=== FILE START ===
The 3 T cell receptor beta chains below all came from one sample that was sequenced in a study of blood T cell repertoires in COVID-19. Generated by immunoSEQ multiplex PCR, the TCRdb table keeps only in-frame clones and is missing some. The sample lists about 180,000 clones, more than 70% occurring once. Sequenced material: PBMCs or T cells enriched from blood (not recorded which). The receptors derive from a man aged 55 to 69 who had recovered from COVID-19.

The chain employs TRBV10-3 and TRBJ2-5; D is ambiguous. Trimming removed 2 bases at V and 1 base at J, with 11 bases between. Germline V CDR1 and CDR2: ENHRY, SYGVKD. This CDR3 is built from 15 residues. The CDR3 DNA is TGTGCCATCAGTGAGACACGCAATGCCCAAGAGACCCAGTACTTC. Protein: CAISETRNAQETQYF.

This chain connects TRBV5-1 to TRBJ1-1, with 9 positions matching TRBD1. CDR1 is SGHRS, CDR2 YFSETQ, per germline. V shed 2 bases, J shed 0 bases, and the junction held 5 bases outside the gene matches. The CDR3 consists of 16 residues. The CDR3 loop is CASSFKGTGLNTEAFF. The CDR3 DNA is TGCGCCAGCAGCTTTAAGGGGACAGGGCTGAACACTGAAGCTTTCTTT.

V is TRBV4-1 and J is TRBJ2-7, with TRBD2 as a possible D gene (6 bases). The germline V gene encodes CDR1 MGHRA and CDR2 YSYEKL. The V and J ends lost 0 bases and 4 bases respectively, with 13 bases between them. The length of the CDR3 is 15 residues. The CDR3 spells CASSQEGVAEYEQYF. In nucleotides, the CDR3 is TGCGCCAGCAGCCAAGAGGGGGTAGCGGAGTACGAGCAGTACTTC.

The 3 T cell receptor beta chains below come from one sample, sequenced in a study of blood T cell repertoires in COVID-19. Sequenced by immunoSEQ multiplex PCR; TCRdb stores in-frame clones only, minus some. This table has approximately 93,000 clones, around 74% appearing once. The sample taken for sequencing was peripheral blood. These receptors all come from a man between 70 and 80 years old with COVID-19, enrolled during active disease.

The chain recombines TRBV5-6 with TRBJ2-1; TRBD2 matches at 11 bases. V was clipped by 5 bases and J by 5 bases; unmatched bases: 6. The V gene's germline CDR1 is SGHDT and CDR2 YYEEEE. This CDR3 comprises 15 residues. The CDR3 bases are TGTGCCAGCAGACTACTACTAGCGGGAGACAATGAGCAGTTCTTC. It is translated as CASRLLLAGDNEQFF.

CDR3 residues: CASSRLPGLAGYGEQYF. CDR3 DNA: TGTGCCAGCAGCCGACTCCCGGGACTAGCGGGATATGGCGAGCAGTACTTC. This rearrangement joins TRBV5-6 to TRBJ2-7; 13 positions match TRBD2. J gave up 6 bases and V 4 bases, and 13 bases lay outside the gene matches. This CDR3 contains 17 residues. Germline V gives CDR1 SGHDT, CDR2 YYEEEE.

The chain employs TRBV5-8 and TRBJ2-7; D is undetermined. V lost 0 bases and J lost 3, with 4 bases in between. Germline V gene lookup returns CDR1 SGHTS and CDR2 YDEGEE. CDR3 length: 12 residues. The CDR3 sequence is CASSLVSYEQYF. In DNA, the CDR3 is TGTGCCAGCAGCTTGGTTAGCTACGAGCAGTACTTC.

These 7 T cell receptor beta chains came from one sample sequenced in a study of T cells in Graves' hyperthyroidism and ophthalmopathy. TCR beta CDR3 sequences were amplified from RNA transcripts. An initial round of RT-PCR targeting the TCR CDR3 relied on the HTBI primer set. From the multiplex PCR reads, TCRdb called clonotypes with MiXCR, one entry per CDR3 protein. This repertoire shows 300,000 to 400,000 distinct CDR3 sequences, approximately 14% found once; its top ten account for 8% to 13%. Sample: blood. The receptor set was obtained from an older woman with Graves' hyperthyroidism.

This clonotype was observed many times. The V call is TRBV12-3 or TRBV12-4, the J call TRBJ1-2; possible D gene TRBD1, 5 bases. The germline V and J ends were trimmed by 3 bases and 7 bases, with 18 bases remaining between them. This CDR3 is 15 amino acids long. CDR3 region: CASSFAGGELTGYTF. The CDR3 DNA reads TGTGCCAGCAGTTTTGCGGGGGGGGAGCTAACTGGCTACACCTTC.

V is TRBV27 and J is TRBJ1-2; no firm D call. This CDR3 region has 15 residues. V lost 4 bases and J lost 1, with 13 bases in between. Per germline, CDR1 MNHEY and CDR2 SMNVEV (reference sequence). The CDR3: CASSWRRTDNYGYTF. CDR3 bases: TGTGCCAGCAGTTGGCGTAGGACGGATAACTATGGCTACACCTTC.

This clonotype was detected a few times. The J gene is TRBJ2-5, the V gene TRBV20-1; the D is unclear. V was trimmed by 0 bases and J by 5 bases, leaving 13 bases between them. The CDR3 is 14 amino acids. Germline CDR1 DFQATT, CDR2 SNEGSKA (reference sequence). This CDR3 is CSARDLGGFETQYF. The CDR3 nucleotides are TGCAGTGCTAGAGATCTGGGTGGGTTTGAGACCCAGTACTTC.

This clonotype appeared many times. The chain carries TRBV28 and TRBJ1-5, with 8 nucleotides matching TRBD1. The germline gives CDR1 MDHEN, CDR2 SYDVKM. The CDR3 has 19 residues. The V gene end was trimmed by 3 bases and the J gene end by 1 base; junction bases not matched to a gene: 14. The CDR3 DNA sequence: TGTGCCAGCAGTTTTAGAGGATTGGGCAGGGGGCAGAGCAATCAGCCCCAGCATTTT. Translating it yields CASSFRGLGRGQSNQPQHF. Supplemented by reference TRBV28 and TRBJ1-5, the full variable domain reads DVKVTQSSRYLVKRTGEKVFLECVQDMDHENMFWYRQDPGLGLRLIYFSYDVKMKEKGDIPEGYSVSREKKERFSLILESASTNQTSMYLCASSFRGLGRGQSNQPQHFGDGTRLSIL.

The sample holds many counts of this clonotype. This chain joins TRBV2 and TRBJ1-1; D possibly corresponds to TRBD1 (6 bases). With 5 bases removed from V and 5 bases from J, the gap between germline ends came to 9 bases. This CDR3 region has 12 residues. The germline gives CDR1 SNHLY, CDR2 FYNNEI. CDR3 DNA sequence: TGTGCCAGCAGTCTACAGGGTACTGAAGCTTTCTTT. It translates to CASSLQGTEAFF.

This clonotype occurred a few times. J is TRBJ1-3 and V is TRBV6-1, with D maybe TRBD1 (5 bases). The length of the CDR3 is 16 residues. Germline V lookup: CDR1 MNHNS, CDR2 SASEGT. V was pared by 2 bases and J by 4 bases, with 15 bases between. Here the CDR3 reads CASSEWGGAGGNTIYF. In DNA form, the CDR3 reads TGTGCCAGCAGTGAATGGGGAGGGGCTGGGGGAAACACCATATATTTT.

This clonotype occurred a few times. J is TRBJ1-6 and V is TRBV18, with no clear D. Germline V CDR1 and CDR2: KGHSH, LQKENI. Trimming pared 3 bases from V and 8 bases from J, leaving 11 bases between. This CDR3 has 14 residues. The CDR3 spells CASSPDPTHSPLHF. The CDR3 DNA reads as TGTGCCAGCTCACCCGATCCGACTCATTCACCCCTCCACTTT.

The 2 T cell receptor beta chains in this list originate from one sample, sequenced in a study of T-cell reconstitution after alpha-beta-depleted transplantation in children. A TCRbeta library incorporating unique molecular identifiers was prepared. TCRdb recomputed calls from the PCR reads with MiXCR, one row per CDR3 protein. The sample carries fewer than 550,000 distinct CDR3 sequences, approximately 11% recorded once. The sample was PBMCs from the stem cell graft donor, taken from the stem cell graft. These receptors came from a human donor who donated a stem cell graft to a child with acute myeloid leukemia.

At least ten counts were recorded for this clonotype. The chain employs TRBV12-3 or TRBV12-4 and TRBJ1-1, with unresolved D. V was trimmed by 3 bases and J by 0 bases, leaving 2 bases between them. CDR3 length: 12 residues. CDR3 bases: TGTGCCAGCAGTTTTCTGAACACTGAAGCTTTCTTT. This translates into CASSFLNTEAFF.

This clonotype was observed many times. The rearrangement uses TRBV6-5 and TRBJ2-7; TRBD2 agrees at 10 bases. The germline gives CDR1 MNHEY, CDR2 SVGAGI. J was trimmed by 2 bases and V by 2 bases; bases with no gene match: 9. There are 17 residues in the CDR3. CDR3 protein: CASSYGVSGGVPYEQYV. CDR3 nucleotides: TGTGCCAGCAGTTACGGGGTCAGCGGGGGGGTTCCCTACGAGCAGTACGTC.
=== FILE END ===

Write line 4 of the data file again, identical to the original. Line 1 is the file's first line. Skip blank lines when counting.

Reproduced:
V is TRBV4-1 and J is TRBJ2-7, with TRBD2 as a possible D gene (6 bases). The germline V gene encodes CDR1 MGHRA and CDR2 YSYEKL. The V and J ends lost 0 bases and 4 bases respectively, with 13 bases between them. The length of the CDR3 is 15 residues. The CDR3 spells CASSQEGVAEYEQYF. In nucleotides, the CDR3 is TGCGCCAGCAGCCAAGAGGGGGTAGCGGAGTACGAGCAGTACTTC.